Related to comments Ken Allen and Tony Karrer made on my blog, I began to think about the mind of the adult and the "basis" on which adults learn (the "mind velcro" on which we can build on).
The first two phases of Learning
I was recently watching a TV show about teenagers (living with two, I need all the help I can get!) and they presented some information on some of the research that has been coming out of brain scans. There are basically two times in a person's life when there is great growth and change in the brain: around 3-7 years old and at puberty. It has been an accepted fact that early childhood is a time when the brain develops exponentially as language skills especially are developed. However, new research shows that at puberty, old connections that have not been used (experiences that are not reinforced, information used only once) the brain culls to make way for new learning. As the brain changes during puberty, some areas such as reasoning finally growing, teenagers can learn just as much as in young childhood.
This brings me to something Ken pointed out. If young children don't have the ability yet to reason, then it is possible that they learn the motions of reasoning, but not the abstract concepts. As a result, what they have really learned in not in abstract form. That does not happen until the reasoning portion of the brain develops.
When I think back on my school days, I remember the mechanical processes (how they were taught, instructions from teachers and my parents) learned in Kindergarten to 3nd grade. These were rules for reading, multiplication tables, spelling words. I don't remember anything but the mechanics. Middle school is a blur and I can't recall any of my experiences in school (except for the social angst associated with being a middle school student). When I think of what I learned in high school, I think of much more abstract ideas (rhetoric, subtle differences in vocabulary, scientific method).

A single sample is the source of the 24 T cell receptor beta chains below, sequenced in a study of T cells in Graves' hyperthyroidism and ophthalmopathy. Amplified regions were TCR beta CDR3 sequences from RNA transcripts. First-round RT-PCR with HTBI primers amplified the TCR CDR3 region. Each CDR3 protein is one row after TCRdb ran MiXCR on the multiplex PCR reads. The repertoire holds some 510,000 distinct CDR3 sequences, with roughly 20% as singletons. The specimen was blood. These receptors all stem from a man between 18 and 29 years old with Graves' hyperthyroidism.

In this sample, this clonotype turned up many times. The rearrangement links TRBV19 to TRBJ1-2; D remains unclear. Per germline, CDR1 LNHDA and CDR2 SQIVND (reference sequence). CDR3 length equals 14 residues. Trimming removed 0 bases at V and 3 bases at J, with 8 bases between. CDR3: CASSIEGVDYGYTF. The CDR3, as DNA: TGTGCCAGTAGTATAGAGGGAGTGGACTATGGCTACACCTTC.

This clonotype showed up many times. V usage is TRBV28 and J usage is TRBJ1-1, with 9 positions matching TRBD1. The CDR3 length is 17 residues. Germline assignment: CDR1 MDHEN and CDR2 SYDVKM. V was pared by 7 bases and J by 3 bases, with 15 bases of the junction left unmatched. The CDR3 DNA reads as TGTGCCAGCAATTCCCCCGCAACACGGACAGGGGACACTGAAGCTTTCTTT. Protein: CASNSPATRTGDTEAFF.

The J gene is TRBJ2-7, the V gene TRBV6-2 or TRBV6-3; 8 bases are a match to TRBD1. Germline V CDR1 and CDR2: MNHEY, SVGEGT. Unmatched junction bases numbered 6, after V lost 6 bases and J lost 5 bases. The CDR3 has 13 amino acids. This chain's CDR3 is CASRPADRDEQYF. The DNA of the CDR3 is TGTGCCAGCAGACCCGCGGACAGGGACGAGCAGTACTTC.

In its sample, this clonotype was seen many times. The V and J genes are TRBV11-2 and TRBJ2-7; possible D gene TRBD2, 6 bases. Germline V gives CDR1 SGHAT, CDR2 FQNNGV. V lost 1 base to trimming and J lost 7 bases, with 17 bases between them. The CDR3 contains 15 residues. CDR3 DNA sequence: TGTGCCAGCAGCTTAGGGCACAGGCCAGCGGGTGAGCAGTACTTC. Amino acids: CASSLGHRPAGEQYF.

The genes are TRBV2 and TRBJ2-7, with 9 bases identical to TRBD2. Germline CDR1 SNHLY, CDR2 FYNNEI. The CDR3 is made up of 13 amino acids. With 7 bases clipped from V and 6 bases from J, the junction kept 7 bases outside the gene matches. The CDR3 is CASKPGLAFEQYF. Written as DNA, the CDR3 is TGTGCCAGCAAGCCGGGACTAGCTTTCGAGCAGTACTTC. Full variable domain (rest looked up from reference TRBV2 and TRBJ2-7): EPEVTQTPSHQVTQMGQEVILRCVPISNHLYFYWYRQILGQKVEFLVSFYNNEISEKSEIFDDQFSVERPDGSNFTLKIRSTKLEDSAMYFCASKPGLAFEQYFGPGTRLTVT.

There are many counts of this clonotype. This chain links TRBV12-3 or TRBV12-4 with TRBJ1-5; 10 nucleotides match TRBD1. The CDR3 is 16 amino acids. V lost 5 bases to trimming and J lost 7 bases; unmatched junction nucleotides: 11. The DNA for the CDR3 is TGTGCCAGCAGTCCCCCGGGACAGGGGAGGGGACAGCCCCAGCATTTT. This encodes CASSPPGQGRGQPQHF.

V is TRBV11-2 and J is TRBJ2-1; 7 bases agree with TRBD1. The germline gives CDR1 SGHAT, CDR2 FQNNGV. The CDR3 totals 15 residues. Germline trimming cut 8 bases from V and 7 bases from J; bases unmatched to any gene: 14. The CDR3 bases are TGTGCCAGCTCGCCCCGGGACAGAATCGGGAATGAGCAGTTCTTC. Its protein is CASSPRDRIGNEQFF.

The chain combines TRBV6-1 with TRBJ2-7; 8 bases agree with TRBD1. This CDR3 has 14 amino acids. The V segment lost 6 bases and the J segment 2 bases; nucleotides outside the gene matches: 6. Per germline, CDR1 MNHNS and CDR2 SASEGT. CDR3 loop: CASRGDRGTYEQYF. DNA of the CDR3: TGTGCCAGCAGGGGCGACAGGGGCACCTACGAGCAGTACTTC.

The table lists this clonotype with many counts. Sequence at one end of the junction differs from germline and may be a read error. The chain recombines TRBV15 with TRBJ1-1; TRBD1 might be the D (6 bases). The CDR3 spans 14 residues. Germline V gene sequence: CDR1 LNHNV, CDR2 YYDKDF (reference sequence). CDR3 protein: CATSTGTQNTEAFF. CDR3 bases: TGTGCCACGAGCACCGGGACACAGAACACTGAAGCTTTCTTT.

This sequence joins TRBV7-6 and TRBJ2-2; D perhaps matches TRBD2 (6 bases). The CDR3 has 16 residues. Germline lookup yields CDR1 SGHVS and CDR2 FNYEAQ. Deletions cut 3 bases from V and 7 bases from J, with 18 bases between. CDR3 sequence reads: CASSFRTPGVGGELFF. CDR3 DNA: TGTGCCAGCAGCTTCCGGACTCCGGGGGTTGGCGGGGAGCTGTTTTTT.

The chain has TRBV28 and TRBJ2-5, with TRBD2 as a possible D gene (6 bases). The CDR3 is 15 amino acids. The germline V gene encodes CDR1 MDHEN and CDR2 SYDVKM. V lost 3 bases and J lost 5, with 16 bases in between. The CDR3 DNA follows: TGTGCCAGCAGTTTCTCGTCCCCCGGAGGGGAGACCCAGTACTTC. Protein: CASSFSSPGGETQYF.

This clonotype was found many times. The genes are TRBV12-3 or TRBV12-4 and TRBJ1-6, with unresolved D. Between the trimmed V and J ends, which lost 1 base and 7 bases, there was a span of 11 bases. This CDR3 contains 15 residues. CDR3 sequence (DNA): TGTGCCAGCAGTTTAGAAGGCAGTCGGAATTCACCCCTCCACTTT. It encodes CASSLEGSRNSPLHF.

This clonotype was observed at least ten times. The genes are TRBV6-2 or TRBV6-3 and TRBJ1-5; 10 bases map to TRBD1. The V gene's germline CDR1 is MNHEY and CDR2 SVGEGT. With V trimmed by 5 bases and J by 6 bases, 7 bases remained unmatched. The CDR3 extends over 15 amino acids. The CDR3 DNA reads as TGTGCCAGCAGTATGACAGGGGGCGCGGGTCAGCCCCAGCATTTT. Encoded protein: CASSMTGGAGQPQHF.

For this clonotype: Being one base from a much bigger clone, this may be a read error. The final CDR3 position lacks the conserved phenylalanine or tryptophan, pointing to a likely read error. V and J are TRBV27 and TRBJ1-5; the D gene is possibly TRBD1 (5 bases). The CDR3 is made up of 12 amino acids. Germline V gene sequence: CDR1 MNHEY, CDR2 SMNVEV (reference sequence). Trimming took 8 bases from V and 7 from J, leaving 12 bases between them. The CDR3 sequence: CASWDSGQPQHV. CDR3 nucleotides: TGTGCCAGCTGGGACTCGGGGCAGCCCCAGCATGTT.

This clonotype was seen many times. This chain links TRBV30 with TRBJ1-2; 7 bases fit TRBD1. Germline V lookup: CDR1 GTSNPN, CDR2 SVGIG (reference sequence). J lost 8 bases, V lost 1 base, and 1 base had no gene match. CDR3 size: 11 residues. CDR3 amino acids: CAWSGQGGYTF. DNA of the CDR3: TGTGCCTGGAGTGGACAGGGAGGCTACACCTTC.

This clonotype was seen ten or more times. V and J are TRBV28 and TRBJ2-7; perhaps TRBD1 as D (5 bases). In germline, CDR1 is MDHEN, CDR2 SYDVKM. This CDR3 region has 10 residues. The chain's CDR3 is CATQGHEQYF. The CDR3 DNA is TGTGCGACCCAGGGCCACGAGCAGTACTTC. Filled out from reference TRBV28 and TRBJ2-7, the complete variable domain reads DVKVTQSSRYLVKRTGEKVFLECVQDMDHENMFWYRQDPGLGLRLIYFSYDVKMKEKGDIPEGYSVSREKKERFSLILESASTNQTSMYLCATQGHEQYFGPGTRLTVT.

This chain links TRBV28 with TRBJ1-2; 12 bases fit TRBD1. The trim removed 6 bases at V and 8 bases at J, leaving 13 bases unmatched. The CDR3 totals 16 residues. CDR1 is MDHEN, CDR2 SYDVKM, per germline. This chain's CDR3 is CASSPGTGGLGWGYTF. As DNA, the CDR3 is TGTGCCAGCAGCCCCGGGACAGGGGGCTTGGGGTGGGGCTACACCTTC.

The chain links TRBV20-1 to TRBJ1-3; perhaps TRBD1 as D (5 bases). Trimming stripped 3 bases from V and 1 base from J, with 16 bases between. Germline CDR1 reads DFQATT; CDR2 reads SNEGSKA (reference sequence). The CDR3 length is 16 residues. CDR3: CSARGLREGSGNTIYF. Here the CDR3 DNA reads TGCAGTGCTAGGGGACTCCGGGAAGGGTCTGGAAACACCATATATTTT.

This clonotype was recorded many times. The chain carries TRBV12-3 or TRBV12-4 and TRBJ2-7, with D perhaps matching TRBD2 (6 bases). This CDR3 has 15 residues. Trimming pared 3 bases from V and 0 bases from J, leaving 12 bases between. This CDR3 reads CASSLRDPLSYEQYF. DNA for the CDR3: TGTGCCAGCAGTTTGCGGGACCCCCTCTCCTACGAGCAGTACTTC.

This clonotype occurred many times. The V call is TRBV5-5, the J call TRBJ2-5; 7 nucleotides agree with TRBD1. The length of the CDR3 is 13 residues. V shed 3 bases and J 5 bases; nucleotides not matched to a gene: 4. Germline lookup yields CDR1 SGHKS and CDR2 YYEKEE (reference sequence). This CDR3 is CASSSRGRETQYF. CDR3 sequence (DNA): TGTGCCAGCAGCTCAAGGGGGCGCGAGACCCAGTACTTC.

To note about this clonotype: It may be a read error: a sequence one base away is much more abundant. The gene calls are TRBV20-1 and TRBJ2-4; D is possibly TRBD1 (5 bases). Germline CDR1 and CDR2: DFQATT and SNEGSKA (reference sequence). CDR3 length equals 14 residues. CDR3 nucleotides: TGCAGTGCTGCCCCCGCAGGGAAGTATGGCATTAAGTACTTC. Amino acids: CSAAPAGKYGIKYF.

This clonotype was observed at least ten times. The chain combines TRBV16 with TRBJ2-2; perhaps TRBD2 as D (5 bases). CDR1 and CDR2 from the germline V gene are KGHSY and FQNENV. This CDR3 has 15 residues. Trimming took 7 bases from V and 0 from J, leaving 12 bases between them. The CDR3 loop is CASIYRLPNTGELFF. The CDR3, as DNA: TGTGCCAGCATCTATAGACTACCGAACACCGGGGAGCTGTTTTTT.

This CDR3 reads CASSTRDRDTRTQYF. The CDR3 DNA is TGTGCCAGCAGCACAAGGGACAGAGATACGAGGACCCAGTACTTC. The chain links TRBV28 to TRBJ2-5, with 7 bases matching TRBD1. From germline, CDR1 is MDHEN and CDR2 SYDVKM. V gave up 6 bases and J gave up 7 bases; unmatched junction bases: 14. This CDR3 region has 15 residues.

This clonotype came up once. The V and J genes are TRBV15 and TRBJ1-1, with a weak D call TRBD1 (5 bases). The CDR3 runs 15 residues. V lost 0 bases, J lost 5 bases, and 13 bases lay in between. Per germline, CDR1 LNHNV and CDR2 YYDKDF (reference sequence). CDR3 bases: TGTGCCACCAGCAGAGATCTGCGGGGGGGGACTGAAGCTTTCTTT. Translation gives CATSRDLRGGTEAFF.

However, certain concepts are still stronger from my elementary years (the laws of addition) without the understanding of the abstract ideas (algebra). For example, it was not until I had to work with my children that the laws of addition made sense from a conceptual level. While I am sure we went over the concepts in algebra, I maintained the simplistic understanding from grade school as it was not necessary for me to truly understand the math behind it. I mastered the functions of arithmetic so a deeper understanding of the math behind it was not necessary.
What Does This Mean for Adult Learners?
Language teachers know that the hardest skills to change are those that were learned incorrectly originally and "fossilized" at a young age. With the new research on puberty, I would also suspect that those that were reinforced during puberty (again without critical thought, the meaning may be fossilized in a distorted manner) are especially difficult to change. Perhaps this is why some people still hold on to the "lessons" they learned from high school and refuse to change (such as what is the "correct way" to write, communication tools, etc...).
Over the next few weeks I will be exploring some of these issues while I work on my dissertation. One thing I have noticed already is that adults become entrenched in their learning, holding on to the "truths" they learned at a young age. It is important to 1) change fossilized skills that are built on a lower level of learning, 2) create experiences that require adults to look at the assumptions (velcro) that is the basis for their learning, and 3) push adults to recognize there may be gaps in their understanding (not what they learned but how they came to make meaning of the content) that may require a new adult perspective at fundamental skills (such as knowledge, writing, analysis, arithmetic, communication). The last two are tricky, because by making them look at basic skills, many perceive this at too "elementary" or that we, as trainers/educators are underestimating their intelligence.
- V Yonkers
- Education, the knowledge society, the global market all connected through technology and cross-cultural communication skills are I am all about. I hope through this blog to both guide others and travel myself across disciplines, borders, theories, languages, and cultures in order to create connections to knowledge around the world. I teach at the University level in the areas of Business, Language, Communication, and Technology.